A guide for protecting workers from noise in construction. Permanent hearing loss is a common result of prolonged exposure to high levels of noise. Once incurred, this type of hearing loss cannot be corrected by surgery or through hearing aids.
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Construction workers are at particular risk due to the many noisy operations conducted routinely at construction sites.
Noise exposure not only damages hearing but also reduces productivity, and contributes to accidents by preventing workers from hearing warning signals.
To Prevent Loss of Hearing
Hearing loss, and noise related accidents and health problems can be prevented if proper precautions are taken.
* Workplace noise levels should be maintained below 85 dBA as an 8-hour time-weighted average, according to OSHA.
* Regular exposure to 85 dBA or more for 8 hours results in damaged hearing.
* It can take as little as 1 hour per day of repeated exposure to 100 dBA or more to damage hearing, often permanently.
A variety of control strategies can be employed to reduce noise levels, including:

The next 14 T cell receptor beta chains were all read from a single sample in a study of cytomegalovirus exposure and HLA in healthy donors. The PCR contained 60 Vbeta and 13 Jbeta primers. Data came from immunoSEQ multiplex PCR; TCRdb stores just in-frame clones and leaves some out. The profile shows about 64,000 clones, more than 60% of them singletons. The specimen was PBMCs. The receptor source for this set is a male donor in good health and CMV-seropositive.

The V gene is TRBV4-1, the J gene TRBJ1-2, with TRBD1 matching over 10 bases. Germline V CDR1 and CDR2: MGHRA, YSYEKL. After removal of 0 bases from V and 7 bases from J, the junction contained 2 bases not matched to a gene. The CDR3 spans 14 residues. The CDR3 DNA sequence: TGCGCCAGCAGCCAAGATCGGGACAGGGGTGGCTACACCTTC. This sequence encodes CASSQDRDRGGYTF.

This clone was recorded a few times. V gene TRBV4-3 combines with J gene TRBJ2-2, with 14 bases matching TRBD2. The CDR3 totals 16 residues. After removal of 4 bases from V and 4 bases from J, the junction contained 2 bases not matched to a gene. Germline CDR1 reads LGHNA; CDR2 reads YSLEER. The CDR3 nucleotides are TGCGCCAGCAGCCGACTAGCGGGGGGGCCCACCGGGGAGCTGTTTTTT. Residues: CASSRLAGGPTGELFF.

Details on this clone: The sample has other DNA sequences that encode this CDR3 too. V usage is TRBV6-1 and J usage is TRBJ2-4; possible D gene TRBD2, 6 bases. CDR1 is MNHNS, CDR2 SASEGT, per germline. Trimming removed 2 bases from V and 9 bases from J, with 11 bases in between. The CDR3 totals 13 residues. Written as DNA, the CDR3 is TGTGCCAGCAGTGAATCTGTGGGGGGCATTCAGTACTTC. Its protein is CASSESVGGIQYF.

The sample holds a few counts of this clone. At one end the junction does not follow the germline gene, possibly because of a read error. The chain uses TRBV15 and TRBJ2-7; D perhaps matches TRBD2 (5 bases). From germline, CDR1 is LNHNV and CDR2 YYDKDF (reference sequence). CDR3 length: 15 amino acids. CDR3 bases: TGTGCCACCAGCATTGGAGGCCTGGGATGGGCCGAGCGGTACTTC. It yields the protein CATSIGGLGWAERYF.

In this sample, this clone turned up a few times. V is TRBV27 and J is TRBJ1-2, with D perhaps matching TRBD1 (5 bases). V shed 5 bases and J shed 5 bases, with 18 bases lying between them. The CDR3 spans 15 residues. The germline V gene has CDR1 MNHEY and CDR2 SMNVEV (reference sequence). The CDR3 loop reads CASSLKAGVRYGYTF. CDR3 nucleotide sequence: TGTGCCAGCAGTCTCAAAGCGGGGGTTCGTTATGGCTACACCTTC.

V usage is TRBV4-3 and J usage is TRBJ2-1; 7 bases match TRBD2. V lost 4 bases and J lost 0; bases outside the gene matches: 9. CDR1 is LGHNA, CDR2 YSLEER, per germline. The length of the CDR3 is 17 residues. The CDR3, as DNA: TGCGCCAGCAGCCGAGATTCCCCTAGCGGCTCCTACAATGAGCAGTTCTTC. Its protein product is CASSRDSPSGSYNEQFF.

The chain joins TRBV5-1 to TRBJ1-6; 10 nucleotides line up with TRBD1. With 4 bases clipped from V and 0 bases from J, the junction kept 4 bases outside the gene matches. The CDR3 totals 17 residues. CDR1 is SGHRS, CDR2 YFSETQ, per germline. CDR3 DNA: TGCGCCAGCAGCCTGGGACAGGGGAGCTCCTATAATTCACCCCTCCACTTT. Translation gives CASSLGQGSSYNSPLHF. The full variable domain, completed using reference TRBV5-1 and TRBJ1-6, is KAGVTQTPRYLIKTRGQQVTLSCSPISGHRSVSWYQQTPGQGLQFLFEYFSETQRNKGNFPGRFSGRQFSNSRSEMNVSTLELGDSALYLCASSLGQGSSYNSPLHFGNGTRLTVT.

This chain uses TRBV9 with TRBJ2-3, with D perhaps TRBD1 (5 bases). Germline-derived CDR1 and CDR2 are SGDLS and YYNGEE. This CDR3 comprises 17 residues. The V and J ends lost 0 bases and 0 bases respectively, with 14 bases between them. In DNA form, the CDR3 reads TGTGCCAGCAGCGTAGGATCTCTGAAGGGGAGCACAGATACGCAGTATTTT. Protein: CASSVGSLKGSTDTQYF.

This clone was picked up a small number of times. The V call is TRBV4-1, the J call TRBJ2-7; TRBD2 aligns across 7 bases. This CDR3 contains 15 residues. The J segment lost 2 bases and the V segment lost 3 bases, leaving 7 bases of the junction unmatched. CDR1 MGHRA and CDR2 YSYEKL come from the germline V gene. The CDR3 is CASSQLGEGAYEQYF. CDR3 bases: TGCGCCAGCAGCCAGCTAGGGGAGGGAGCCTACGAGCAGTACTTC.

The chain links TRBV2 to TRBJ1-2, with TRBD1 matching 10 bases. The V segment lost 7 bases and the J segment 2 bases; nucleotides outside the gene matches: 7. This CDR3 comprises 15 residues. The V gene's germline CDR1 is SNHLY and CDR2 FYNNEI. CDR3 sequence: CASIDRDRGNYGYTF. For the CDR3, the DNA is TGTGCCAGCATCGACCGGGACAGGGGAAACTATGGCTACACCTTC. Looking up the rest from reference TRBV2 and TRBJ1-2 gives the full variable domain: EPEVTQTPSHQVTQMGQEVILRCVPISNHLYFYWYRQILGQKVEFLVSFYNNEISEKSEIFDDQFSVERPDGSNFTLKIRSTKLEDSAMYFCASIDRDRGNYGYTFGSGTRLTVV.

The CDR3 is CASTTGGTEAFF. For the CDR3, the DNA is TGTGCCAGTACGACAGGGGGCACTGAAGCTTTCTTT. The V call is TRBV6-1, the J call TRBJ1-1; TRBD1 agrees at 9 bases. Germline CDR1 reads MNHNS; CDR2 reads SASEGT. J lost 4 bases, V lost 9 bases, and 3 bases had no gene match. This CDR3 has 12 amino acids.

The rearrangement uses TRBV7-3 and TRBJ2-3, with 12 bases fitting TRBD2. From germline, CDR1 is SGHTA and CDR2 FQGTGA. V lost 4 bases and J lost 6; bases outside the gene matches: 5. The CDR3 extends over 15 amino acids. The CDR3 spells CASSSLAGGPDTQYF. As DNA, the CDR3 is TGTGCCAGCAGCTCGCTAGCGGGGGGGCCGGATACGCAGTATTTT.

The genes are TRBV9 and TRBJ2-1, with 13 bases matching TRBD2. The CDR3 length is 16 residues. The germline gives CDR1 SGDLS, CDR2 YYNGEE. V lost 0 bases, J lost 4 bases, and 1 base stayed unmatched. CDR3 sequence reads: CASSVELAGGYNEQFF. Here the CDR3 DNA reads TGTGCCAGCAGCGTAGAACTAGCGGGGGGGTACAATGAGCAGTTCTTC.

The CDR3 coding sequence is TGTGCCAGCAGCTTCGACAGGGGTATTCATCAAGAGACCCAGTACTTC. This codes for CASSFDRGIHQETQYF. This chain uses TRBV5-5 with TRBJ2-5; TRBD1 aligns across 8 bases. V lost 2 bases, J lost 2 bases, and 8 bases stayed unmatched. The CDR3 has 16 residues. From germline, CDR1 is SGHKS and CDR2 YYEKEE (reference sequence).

- Building sound barriers
- Using quieter equipment
- Properly maintaining all equipment and tools
- Scheduling noisy activities when fewer people are working
- Placing noisy equipment further away from most of the workforce
However, where such measures are not enough, workers need to be provided with proper hearing protection.
There are many different types of hearing protection. These include:
- Canal caps
- Reusable earplugs
- Roll down foam
* Workers should be trained to recognize different types, select them according to relevant noise conditions, and wear them properly so they are fully effective.
* Per OSHA regulations, employers are responsible for selecting, fitting, and maintaining hearing protective devices. They are also required to provide such equipment to their employees at no cost, and to train workers in their use.